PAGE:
And it’ll give us a good idea, or a good understanding that we really truly have qualified this opportunity. It’s in a space that we want. We’re getting a connection with somebody the account, and they’re giving us some indications of progression towards RFP. The second stages are key indicators. So these ones are maybe a little bit more difficult to reach, but they’re giving us really great indications that we would be included included in the quote request or the RFP process and that that process is pending and upcoming. So in here we’re talking about the client is sharing The protocol or protocol draft with us, they’re confirming that their funding has been approved. They know the timeline of when they’re going to start reaching out to, to vendors to collect quotes for their RFP process. And they’ve maybe introduced you with the decision maker, or they’ve agreed to meet with some of our specialists on our side consultants, clinical leads, individuals that have expertise to be able to consult on their protocol. In this case, if the rep can achieve two of these four indicators, that flow will auto progress them into the key indicators, these are really great buying signals now that we’re capturing that are very tangible and finite, that lead us to believe that we probably are in a good spot to push towards being included in that RFP process. And then eventually, when that happens, we have free entry into the quote, request stage as well. And some of the reasons that we look at these. Breaking out these early stages a little bit better to help with our forecasting, is because a lot of systems later stages, from the time that you actually create draft or requested to create a proposal, they’re very tangible, you really understand what’s occurred, it’s a specific action, something’s been delivered, you’ve gotten a specific response from a client that are moving those stages of progression, while early stages don’t have those really finite buying indicators. So this is a way to be able to capture that and increase your insight into how you’re progressing, before you’ve received your quote, request. So what’s the actual intent here? Right, the actual intent is to be able to forecast better in your early funnel, so that you can see what in your funnel is going to turn into pipeline. What we’re looking at here is movement and timeframe. So really specifically, how many of those studies progress through each of those stages? And how does that percentage change? As we move from the, you know, early, the easiest achievement to the highest achievement stage? What are the number of indicators achieved, because we’re managing this through, let’s say, just a tick box that it’s been achieved on the opportunity, we can say is there are a better possibility that something is going to move from basic indicators to key indicators, when these particular indications are met? Or these buying signals are received? Or do we see a drop off when we don’t ever get that clinical review? That’s an internal indicator. And then the timeframe, how long does it take things to progress? So when does the progression stop? Do we reach a certain point where things sit in assessment or basic indicators, and if they’ve been there for X amount of time, we rarely see them progress any further than that. So we can measure on our forecast, timeline based forecast to see what we think is going to turn into pipeline later stage pipeline, then segmenting that measurement, maybe by market segment by the channel that we’re going through. So how does this movement compare if we’re going through a CRO versus bidding direct to client, as well as which products are involved in the sale. And the last piece of this automation, which is one of the problems that we see a lot that you look to solve with these really early stage opportunities, is ensuring that that funnel stays accurate and relevant. So this is another flow that you can implement to auto age out those deals, basically push the deals out of your system that sit there untouched, and enact and, and really don’t get cleaned up until you do maybe your fiscal year account updates and those opportunities get moved to a new rep and they evaluate their pipeline. So some of our reps are not as good as others as keeping that information current, especially when it’s very early stage. They know less, maybe less individuals or there’s less scrutiny on the quality of deals that you have in there.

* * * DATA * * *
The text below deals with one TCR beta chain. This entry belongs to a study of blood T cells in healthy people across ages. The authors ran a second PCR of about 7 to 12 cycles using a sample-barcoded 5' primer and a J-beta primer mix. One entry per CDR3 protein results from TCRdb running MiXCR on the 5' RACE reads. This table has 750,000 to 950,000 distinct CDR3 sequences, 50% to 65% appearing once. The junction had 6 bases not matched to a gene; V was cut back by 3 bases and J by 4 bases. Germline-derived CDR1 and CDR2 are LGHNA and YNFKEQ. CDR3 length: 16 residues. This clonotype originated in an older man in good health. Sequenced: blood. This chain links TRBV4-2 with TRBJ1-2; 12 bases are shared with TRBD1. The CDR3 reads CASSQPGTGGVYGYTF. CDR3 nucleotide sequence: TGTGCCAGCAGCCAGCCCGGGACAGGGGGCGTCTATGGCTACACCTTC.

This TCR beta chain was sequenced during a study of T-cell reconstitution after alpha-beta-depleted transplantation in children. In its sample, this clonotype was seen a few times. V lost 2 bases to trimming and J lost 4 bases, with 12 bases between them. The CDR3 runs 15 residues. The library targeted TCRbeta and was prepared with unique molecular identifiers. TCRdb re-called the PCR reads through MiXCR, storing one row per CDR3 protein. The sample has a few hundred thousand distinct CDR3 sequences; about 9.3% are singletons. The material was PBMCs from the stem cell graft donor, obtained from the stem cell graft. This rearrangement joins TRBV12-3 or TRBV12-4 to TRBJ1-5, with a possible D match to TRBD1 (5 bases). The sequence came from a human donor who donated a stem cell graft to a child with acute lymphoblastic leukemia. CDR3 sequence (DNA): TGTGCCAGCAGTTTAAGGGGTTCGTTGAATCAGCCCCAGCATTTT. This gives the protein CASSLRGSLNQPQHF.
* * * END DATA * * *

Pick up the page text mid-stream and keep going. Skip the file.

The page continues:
Annalisa Pricener 19:47